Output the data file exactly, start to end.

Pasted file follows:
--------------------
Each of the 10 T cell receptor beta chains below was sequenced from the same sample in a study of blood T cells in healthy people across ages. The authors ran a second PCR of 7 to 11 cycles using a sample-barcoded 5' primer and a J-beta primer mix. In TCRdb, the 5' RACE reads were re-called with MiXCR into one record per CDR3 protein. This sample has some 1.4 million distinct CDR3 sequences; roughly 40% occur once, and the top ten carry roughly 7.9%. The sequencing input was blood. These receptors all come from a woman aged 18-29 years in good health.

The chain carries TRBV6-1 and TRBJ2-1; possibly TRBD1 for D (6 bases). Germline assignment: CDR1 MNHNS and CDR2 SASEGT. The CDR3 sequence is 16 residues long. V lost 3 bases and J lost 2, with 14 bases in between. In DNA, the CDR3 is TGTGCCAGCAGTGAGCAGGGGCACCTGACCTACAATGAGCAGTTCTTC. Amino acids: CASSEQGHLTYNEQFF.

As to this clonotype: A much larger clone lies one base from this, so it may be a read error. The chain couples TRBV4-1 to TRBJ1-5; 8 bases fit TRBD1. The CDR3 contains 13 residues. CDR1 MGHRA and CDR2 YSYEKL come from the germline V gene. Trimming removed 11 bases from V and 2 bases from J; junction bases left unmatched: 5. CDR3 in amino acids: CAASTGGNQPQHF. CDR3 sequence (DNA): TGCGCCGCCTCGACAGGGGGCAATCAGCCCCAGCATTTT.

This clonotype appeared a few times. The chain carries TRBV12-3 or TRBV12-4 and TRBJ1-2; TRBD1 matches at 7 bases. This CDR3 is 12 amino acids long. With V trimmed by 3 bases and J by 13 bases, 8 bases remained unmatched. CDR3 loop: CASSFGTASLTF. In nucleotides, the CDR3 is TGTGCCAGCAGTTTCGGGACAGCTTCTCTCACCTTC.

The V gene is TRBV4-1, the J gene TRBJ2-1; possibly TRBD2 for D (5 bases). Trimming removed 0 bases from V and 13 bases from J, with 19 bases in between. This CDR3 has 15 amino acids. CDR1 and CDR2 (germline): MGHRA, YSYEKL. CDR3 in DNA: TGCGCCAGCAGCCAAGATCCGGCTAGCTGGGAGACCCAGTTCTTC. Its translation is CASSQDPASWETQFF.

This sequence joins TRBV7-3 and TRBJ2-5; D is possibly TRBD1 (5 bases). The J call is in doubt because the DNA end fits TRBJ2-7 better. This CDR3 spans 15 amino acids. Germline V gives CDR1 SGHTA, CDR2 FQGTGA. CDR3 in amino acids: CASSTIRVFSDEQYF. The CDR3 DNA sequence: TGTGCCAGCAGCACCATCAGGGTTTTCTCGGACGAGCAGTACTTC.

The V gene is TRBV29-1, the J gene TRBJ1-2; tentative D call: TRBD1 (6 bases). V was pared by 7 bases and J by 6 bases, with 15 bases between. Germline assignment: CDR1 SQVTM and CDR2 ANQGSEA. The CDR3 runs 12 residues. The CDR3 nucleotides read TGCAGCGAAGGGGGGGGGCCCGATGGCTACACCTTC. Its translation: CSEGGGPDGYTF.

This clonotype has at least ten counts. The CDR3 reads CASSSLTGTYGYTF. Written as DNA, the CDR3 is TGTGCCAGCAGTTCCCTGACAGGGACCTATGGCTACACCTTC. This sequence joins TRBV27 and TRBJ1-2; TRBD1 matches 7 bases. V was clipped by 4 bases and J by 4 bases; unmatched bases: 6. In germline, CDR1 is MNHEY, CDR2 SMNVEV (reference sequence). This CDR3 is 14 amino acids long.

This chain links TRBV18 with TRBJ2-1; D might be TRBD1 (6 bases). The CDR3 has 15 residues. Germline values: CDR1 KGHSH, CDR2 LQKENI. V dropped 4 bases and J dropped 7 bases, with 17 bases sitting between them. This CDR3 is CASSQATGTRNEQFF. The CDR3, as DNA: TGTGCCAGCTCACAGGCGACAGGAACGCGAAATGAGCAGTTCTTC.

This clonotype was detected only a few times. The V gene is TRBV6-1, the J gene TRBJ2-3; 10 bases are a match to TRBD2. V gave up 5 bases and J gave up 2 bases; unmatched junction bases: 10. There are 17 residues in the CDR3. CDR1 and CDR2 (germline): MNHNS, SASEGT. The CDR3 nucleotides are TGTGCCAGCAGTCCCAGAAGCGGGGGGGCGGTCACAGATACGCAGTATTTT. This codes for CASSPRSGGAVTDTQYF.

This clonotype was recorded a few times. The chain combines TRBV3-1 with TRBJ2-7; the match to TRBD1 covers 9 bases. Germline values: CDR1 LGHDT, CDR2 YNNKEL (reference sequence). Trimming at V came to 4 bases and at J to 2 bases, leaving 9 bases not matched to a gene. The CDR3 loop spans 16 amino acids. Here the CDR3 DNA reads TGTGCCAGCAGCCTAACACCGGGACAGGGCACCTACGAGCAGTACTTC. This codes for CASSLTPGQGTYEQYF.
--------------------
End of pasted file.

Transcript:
Each of the 10 T cell receptor beta chains below was sequenced from the same sample in a study of blood T cells in healthy people across ages. The authors ran a second PCR of 7 to 11 cycles using a sample-barcoded 5' primer and a J-beta primer mix. In TCRdb, the 5' RACE reads were re-called with MiXCR into one record per CDR3 protein. This sample has some 1.4 million distinct CDR3 sequences; roughly 40% occur once, and the top ten carry roughly 7.9%. The sequencing input was blood. These receptors all come from a woman aged 18-29 years in good health.

The chain carries TRBV6-1 and TRBJ2-1; possibly TRBD1 for D (6 bases). Germline assignment: CDR1 MNHNS and CDR2 SASEGT. The CDR3 sequence is 16 residues long. V lost 3 bases and J lost 2, with 14 bases in between. In DNA, the CDR3 is TGTGCCAGCAGTGAGCAGGGGCACCTGACCTACAATGAGCAGTTCTTC. Amino acids: CASSEQGHLTYNEQFF.

As to this clonotype: A much larger clone lies one base from this, so it may be a read error. The chain couples TRBV4-1 to TRBJ1-5; 8 bases fit TRBD1. The CDR3 contains 13 residues. CDR1 MGHRA and CDR2 YSYEKL come from the germline V gene. Trimming removed 11 bases from V and 2 bases from J; junction bases left unmatched: 5. CDR3 in amino acids: CAASTGGNQPQHF. CDR3 sequence (DNA): TGCGCCGCCTCGACAGGGGGCAATCAGCCCCAGCATTTT.

This clonotype appeared a few times. The chain carries TRBV12-3 or TRBV12-4 and TRBJ1-2; TRBD1 matches at 7 bases. This CDR3 is 12 amino acids long. With V trimmed by 3 bases and J by 13 bases, 8 bases remained unmatched. CDR3 loop: CASSFGTASLTF. In nucleotides, the CDR3 is TGTGCCAGCAGTTTCGGGACAGCTTCTCTCACCTTC.

The V gene is TRBV4-1, the J gene TRBJ2-1; possibly TRBD2 for D (5 bases). Trimming removed 0 bases from V and 13 bases from J, with 19 bases in between. This CDR3 has 15 amino acids. CDR1 and CDR2 (germline): MGHRA, YSYEKL. CDR3 in DNA: TGCGCCAGCAGCCAAGATCCGGCTAGCTGGGAGACCCAGTTCTTC. Its translation is CASSQDPASWETQFF.

This sequence joins TRBV7-3 and TRBJ2-5; D is possibly TRBD1 (5 bases). The J call is in doubt because the DNA end fits TRBJ2-7 better. This CDR3 spans 15 amino acids. Germline V gives CDR1 SGHTA, CDR2 FQGTGA. CDR3 in amino acids: CASSTIRVFSDEQYF. The CDR3 DNA sequence: TGTGCCAGCAGCACCATCAGGGTTTTCTCGGACGAGCAGTACTTC.

The V gene is TRBV29-1, the J gene TRBJ1-2; tentative D call: TRBD1 (6 bases). V was pared by 7 bases and J by 6 bases, with 15 bases between. Germline assignment: CDR1 SQVTM and CDR2 ANQGSEA. The CDR3 runs 12 residues. The CDR3 nucleotides read TGCAGCGAAGGGGGGGGGCCCGATGGCTACACCTTC. Its translation: CSEGGGPDGYTF.

This clonotype has at least ten counts. The CDR3 reads CASSSLTGTYGYTF. Written as DNA, the CDR3 is TGTGCCAGCAGTTCCCTGACAGGGACCTATGGCTACACCTTC. This sequence joins TRBV27 and TRBJ1-2; TRBD1 matches 7 bases. V was clipped by 4 bases and J by 4 bases; unmatched bases: 6. In germline, CDR1 is MNHEY, CDR2 SMNVEV (reference sequence). This CDR3 is 14 amino acids long.

This chain links TRBV18 with TRBJ2-1; D might be TRBD1 (6 bases). The CDR3 has 15 residues. Germline values: CDR1 KGHSH, CDR2 LQKENI. V dropped 4 bases and J dropped 7 bases, with 17 bases sitting between them. This CDR3 is CASSQATGTRNEQFF. The CDR3, as DNA: TGTGCCAGCTCACAGGCGACAGGAACGCGAAATGAGCAGTTCTTC.

This clonotype was detected only a few times. The V gene is TRBV6-1, the J gene TRBJ2-3; 10 bases are a match to TRBD2. V gave up 5 bases and J gave up 2 bases; unmatched junction bases: 10. There are 17 residues in the CDR3. CDR1 and CDR2 (germline): MNHNS, SASEGT. The CDR3 nucleotides are TGTGCCAGCAGTCCCAGAAGCGGGGGGGCGGTCACAGATACGCAGTATTTT. This codes for CASSPRSGGAVTDTQYF.

This clonotype was recorded a few times. The chain combines TRBV3-1 with TRBJ2-7; the match to TRBD1 covers 9 bases. Germline values: CDR1 LGHDT, CDR2 YNNKEL (reference sequence). Trimming at V came to 4 bases and at J to 2 bases, leaving 9 bases not matched to a gene. The CDR3 loop spans 16 amino acids. Here the CDR3 DNA reads TGTGCCAGCAGCCTAACACCGGGACAGGGCACCTACGAGCAGTACTTC. This codes for CASSLTPGQGTYEQYF.